Melissa L. Smith
What do you do with all of that Cab?
Heads up, that this may rub a lot of you the wrong way, and I do accept that this is the majority, and not the rule. Stick with me though.
All of my client’s cellars are FILLED with Cabernet, and unless it is an investment cellar filled with Burgundy, they are low on Pinot. Why is this? People drink through their Pinot. It is infinitely more food friendly, doesn’t take as long to age, with softer tannins, minimal oak aging, and with the exception of Burgundy and some of the more luxury brand California and Oregon Pinots, the price tag is much lower.
That being said, Cabernet and Bordeaux blends certainly have a place at the table, but because of the more limited pairing opportunities, and higher investment, they often spend decades in bins until one day, the collector decides to sell. Cabernet can be seen as precious, and a bottle to open on a special occasion, and for that reason, holds valuable real estate in your cellar, instead of at the dinner table. I’d like to change that. Not by offering new and exciting pairings, but by revisiting old school steak and potatoes preparations, and encouraging you to invite over a group of friends that will appreciate the wine and the generosity of the occasion. I guarantee, after one dinner you will see that this is the perfect pairing. Delicious food, special bottles, opened and shared with special people.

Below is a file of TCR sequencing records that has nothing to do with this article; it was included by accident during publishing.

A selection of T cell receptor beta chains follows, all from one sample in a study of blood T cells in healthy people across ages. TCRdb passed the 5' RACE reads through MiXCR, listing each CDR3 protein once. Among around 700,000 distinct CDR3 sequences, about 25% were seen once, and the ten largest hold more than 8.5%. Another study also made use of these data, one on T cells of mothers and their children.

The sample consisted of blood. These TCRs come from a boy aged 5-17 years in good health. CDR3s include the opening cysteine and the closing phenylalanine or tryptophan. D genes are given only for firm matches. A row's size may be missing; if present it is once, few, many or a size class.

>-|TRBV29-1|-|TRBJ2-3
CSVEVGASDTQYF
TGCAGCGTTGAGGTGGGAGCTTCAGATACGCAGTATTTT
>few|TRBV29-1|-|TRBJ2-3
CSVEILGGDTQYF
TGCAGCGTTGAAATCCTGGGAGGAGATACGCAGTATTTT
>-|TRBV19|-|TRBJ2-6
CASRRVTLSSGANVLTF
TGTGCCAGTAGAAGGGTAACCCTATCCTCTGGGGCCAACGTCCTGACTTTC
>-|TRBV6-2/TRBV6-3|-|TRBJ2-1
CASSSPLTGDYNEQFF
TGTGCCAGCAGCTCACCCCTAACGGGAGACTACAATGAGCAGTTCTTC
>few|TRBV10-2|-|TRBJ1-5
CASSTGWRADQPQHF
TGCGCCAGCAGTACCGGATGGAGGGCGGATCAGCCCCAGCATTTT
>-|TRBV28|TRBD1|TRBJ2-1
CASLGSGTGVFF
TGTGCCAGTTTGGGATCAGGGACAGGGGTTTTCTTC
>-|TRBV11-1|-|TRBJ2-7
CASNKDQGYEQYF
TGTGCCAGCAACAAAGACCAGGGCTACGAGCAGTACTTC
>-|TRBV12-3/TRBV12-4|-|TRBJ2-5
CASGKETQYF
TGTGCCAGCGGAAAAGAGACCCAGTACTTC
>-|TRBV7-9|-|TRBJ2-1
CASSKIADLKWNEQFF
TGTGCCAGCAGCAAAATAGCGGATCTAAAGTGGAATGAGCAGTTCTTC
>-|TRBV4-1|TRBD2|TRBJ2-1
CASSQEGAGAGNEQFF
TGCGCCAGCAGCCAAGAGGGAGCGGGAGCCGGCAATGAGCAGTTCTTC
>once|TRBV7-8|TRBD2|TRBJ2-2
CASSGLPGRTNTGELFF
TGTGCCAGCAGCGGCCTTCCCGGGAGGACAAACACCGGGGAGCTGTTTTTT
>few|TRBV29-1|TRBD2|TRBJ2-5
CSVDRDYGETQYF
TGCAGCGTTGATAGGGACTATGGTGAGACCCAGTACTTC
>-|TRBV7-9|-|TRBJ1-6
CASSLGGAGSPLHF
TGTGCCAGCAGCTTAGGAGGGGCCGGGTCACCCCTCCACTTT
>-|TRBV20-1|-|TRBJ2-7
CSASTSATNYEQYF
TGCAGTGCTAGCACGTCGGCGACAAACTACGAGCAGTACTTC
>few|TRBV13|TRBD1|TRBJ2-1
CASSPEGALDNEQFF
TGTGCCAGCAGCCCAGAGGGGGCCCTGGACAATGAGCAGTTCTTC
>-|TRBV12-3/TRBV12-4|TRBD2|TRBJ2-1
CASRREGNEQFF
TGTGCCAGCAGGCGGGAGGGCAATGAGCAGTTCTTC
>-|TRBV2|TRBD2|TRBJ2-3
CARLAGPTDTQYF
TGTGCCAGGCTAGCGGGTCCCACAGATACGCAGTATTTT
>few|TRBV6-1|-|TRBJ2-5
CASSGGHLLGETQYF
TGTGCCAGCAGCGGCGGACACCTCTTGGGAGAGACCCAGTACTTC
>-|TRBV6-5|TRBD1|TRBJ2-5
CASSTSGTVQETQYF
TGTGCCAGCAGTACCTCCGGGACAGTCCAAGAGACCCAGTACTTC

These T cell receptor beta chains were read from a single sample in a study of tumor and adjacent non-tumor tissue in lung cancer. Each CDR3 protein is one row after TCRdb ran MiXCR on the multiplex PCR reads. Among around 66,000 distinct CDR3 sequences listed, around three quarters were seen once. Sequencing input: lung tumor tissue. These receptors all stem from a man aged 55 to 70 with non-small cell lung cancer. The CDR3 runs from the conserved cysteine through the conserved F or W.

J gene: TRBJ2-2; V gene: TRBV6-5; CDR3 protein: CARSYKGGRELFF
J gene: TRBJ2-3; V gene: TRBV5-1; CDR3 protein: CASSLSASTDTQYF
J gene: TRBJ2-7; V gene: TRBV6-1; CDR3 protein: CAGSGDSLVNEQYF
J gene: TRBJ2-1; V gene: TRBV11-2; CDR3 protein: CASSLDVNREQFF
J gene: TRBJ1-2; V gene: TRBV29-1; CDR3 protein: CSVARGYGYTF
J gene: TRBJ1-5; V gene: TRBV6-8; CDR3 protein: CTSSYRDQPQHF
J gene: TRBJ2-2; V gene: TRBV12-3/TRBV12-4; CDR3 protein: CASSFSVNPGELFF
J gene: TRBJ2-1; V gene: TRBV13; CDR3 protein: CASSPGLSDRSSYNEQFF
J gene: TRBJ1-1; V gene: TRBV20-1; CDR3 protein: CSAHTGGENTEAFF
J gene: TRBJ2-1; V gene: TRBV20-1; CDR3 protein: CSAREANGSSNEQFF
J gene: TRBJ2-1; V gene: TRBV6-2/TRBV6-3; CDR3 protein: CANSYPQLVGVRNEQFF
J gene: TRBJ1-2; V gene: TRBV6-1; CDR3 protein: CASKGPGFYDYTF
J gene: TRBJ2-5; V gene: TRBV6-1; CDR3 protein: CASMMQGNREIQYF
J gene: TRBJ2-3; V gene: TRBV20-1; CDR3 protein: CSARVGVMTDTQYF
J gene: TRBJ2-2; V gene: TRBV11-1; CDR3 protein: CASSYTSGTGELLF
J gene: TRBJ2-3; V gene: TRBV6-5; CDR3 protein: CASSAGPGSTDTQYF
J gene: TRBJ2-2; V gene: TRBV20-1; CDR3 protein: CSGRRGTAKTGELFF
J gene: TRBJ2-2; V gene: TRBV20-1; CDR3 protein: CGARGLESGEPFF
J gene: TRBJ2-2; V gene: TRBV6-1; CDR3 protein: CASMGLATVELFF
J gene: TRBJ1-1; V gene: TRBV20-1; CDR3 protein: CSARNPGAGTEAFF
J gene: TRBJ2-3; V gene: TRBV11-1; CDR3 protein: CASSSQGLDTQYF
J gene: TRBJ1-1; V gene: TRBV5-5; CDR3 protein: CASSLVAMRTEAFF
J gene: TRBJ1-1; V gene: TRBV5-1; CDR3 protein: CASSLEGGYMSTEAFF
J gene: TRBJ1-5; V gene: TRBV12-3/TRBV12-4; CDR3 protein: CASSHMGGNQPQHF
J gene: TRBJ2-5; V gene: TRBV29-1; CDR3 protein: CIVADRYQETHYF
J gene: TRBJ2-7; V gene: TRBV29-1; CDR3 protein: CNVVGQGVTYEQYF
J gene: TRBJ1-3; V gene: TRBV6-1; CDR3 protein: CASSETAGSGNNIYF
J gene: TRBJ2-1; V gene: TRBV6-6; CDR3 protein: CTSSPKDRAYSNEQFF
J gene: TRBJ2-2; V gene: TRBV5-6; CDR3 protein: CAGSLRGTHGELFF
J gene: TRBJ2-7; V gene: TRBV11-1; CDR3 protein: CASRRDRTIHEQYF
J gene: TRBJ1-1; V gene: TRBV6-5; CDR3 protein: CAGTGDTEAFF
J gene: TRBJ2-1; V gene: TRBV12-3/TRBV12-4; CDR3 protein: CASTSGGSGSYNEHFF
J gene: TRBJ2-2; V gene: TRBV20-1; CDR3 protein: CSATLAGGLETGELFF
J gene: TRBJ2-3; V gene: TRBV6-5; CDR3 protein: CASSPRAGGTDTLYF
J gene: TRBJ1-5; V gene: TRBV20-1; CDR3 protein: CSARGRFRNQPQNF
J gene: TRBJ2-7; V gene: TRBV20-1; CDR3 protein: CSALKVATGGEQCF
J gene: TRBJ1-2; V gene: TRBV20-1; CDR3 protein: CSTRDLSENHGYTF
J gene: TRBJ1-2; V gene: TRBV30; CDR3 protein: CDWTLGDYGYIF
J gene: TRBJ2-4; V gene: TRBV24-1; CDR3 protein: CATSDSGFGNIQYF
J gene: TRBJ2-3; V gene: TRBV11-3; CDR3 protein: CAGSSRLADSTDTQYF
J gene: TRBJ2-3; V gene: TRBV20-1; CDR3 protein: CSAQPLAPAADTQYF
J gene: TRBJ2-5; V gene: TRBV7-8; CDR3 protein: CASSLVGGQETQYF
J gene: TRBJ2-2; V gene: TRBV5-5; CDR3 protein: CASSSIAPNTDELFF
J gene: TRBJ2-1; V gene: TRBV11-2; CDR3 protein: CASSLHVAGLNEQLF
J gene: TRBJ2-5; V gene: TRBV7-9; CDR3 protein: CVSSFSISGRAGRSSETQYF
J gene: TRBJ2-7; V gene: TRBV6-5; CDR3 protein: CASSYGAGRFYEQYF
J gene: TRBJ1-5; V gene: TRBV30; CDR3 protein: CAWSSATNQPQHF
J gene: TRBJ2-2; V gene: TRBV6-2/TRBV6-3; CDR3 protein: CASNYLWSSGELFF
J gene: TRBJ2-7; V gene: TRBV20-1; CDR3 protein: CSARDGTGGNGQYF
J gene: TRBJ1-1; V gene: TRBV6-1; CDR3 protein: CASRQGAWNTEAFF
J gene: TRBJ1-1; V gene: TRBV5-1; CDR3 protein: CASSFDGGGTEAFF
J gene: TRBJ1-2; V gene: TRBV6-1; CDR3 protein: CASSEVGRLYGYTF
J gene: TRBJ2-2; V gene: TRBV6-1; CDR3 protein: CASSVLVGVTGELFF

Why am I writing about this now? Well, I’ve recently listed my home for sale. An incredible property in a historic neighborhood in Oakland that has two backyards and a year round creek running through it. I’ve hosted intimate dinners, dinners for dozens of family and friends sat at a table extending from the living room to the dining room, and casual get-togethers creekside or overlooking the back property. All of them were memorable, but in preparation for the sale, and an overwhelming amount of wine that had to me moved, I decided to host a final series of dinners offered to wine enthusiast friends, neighbors, and peers.